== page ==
• The “perfect” diet is one that is acceptable to you (and has to include a balance of protein, carbohydrate and fats).
  • Some people need a bit of meat in their diet and do not thrive on a vegetarian diet.
  • Some people do very well on a vegetarian diet , while others get more tired and lose weight. “A little of what you fancy” does you good!
  • Take your time to get the advice and support you need.

The basic anti-cancer diet was devised by Dr Max Gerson who believed that the right nutrition is capable of cleansing the body of disease. The Gerson Diet was developed for people with cancer. It is an extremely rigorous diet. It comprises of massive quantities of fruit and vegetable juices organically sourced – several pounds of fruit and vegetables are consumed every day. Coffee enemas are also employed to help detoxify the body. The diet can be very draining and difficult to carry out alone because of the effort involved in preparing the juices. It is a good idea to have a willing partner to help in the preparation of the juices. The diet does not suit everybody who tries it and there are those who have thrived on it. The best advice would be to contact your nutritionist or general practitioner and seek advice from them on a diet would best suit you. Additional information is also available from Slanu or the Bristol Cancer Help Centre.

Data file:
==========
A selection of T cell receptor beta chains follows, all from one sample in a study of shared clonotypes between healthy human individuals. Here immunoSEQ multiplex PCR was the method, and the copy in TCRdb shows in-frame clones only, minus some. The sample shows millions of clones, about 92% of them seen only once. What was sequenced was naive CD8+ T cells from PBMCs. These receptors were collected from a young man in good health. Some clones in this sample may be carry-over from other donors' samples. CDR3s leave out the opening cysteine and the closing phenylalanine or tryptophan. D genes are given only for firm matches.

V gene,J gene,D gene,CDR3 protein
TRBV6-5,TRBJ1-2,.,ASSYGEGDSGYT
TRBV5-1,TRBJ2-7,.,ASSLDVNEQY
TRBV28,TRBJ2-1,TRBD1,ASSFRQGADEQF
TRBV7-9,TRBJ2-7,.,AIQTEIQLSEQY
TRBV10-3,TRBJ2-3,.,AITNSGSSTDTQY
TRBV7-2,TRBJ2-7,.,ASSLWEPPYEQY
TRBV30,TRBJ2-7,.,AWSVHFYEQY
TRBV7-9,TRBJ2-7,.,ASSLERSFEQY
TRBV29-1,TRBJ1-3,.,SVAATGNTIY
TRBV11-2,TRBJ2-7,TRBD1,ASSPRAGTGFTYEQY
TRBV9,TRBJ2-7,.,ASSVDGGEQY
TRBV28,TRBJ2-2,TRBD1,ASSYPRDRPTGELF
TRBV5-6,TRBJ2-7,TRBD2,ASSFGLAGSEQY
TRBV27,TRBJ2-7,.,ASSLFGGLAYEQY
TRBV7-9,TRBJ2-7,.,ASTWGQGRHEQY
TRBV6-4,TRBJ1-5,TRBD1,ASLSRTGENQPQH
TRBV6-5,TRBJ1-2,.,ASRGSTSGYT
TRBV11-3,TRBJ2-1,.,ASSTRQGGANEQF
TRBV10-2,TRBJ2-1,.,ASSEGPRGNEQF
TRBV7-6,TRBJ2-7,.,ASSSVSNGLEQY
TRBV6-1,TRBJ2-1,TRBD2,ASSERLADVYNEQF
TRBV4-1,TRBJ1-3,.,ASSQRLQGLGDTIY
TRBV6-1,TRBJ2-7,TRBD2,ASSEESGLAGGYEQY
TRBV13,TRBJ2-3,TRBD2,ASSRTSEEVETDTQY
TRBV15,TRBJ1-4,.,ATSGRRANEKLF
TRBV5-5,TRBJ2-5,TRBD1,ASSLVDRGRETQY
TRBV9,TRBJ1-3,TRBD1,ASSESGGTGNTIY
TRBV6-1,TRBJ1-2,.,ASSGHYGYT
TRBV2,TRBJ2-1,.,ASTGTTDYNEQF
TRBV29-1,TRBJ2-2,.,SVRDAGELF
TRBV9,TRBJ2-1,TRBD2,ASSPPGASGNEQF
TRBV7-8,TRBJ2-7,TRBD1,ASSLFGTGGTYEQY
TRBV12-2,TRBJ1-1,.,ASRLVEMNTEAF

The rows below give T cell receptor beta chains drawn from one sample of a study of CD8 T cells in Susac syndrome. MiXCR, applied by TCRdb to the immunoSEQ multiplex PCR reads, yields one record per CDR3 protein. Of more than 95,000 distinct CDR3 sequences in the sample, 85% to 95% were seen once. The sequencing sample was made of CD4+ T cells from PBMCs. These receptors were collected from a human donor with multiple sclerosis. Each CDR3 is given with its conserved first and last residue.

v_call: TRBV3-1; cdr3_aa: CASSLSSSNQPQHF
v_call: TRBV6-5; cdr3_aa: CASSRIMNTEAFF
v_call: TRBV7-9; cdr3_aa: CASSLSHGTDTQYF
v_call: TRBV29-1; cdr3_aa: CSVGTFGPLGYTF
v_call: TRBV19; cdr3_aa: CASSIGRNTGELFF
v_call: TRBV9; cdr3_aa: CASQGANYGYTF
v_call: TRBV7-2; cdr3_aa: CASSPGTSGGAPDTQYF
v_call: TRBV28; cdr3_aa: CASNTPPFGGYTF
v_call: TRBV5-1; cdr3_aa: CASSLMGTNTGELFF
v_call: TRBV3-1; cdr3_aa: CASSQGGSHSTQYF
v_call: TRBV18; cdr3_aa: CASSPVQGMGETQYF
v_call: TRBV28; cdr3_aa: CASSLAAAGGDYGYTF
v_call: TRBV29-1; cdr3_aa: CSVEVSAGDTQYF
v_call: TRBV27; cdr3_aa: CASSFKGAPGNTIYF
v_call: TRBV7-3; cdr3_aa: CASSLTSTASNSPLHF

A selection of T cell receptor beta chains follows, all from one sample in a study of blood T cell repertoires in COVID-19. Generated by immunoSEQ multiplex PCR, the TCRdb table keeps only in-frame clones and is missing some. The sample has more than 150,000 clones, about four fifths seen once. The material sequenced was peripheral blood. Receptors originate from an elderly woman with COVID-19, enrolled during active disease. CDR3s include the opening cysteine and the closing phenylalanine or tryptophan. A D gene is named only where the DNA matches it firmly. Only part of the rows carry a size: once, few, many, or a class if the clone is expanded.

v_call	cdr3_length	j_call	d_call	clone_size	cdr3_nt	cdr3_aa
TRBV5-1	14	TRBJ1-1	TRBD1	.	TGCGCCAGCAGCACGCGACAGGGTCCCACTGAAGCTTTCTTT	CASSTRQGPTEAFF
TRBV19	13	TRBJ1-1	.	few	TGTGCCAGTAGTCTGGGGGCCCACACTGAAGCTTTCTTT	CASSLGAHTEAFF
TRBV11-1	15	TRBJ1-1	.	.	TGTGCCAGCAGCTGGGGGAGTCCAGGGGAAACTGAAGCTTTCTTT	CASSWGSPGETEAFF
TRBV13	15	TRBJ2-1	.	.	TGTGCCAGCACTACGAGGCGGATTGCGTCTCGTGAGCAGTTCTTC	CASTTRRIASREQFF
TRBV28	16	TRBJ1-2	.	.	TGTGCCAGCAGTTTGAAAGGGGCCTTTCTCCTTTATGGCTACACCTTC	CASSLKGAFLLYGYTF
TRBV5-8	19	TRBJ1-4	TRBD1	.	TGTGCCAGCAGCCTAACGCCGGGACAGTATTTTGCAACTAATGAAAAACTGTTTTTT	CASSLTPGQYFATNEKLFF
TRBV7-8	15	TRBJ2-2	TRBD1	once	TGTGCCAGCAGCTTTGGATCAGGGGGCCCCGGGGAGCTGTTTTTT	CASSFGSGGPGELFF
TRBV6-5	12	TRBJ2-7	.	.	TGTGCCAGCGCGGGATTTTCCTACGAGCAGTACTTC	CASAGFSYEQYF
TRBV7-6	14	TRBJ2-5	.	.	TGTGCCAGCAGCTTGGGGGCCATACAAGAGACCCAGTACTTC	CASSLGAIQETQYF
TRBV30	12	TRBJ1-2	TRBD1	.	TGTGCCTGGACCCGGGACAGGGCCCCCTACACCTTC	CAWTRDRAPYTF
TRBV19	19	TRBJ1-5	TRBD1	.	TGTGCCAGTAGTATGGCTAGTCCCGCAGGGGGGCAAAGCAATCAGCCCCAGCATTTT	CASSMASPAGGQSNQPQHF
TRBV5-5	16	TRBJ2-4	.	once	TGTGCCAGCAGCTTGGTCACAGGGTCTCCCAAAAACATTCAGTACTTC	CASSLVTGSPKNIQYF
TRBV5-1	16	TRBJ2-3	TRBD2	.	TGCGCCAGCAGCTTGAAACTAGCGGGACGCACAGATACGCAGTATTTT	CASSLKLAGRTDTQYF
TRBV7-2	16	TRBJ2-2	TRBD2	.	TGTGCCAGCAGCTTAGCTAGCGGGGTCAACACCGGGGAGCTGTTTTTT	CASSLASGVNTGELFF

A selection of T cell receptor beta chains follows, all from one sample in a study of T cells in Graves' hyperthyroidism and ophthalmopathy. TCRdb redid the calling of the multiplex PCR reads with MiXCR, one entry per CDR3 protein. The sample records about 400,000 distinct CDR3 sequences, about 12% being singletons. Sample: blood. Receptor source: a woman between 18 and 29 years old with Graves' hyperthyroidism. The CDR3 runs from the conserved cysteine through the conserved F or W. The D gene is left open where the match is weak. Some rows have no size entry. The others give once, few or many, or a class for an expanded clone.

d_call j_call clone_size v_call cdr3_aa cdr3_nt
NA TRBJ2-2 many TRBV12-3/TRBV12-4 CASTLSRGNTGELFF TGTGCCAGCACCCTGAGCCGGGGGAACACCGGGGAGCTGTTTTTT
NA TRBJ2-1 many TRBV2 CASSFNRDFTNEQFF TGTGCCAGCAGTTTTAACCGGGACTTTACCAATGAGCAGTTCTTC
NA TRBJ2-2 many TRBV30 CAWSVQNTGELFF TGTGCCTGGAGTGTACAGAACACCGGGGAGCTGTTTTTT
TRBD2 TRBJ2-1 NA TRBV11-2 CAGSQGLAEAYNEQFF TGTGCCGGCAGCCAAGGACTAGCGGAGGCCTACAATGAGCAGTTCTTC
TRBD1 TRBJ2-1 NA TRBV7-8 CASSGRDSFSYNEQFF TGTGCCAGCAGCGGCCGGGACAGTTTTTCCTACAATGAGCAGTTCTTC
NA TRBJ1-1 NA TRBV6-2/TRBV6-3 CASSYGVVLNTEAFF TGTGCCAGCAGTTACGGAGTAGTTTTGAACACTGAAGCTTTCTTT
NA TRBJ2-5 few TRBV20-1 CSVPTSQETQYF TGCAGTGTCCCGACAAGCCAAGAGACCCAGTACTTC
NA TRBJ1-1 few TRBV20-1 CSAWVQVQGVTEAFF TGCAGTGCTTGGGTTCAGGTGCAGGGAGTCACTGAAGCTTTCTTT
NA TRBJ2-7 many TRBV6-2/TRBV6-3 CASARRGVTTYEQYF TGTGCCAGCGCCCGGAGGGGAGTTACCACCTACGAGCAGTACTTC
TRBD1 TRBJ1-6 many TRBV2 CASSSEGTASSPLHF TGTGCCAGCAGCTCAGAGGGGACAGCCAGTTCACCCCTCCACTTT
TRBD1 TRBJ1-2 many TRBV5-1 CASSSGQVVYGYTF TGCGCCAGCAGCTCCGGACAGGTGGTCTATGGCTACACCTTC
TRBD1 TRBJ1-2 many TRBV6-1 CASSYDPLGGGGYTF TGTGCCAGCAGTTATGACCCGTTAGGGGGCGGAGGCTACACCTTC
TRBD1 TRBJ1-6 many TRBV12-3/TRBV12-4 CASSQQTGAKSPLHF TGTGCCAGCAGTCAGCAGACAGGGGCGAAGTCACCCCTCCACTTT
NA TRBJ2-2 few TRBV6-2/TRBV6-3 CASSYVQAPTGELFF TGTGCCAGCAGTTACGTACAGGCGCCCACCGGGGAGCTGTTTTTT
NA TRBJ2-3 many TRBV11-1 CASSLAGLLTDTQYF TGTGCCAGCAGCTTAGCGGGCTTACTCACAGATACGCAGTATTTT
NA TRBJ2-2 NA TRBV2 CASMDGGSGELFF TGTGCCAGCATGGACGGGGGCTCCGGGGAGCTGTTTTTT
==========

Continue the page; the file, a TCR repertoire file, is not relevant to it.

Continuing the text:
There is evidence to suggest that certain vitamins and minerals help the immune system to deal with cancer and help to destroy cancer-causing substances found in food. The Bristol Cancer Help Centre has a database of over 5,000 studies on the impact of diet and nutrition on cancer. Some therapists believe that enzymes hold the highest possibility for the treatment of all cancers.


Complementary therapies, like counselling, are particularly good at helping a person on a mental, emotional and spiritual level. In fact, many people suffer mentally with an illness like cancer much more than they suffer physically. With a professionally-trained counsellor, women can talk about their fears and sort out their feelings. A counsellor listens and helps you to resolve or come to terms with a problem.


Relaxation is an active process; it is something you ‘do’ rather than ‘doing nothing’ by watching T.V. or the like. True relaxation involves the mind and the body; it requires full attention and the more this is learned, the greater the benefits. Without you realising it, cancer can stress your body into a permanent state of tension. This can add to any anxiety that may be present. There are many forms of exercises or techniques. Most include learning to deepen the breath, becoming aware of muscle tension and letting it melt away. This experience can help people to think clearer and give a renewed sense of vitality. Regular practise is recommended – twice a day for fifteen minutes. Some relaxation experts say cancer patients should do three half-hour sessions a day.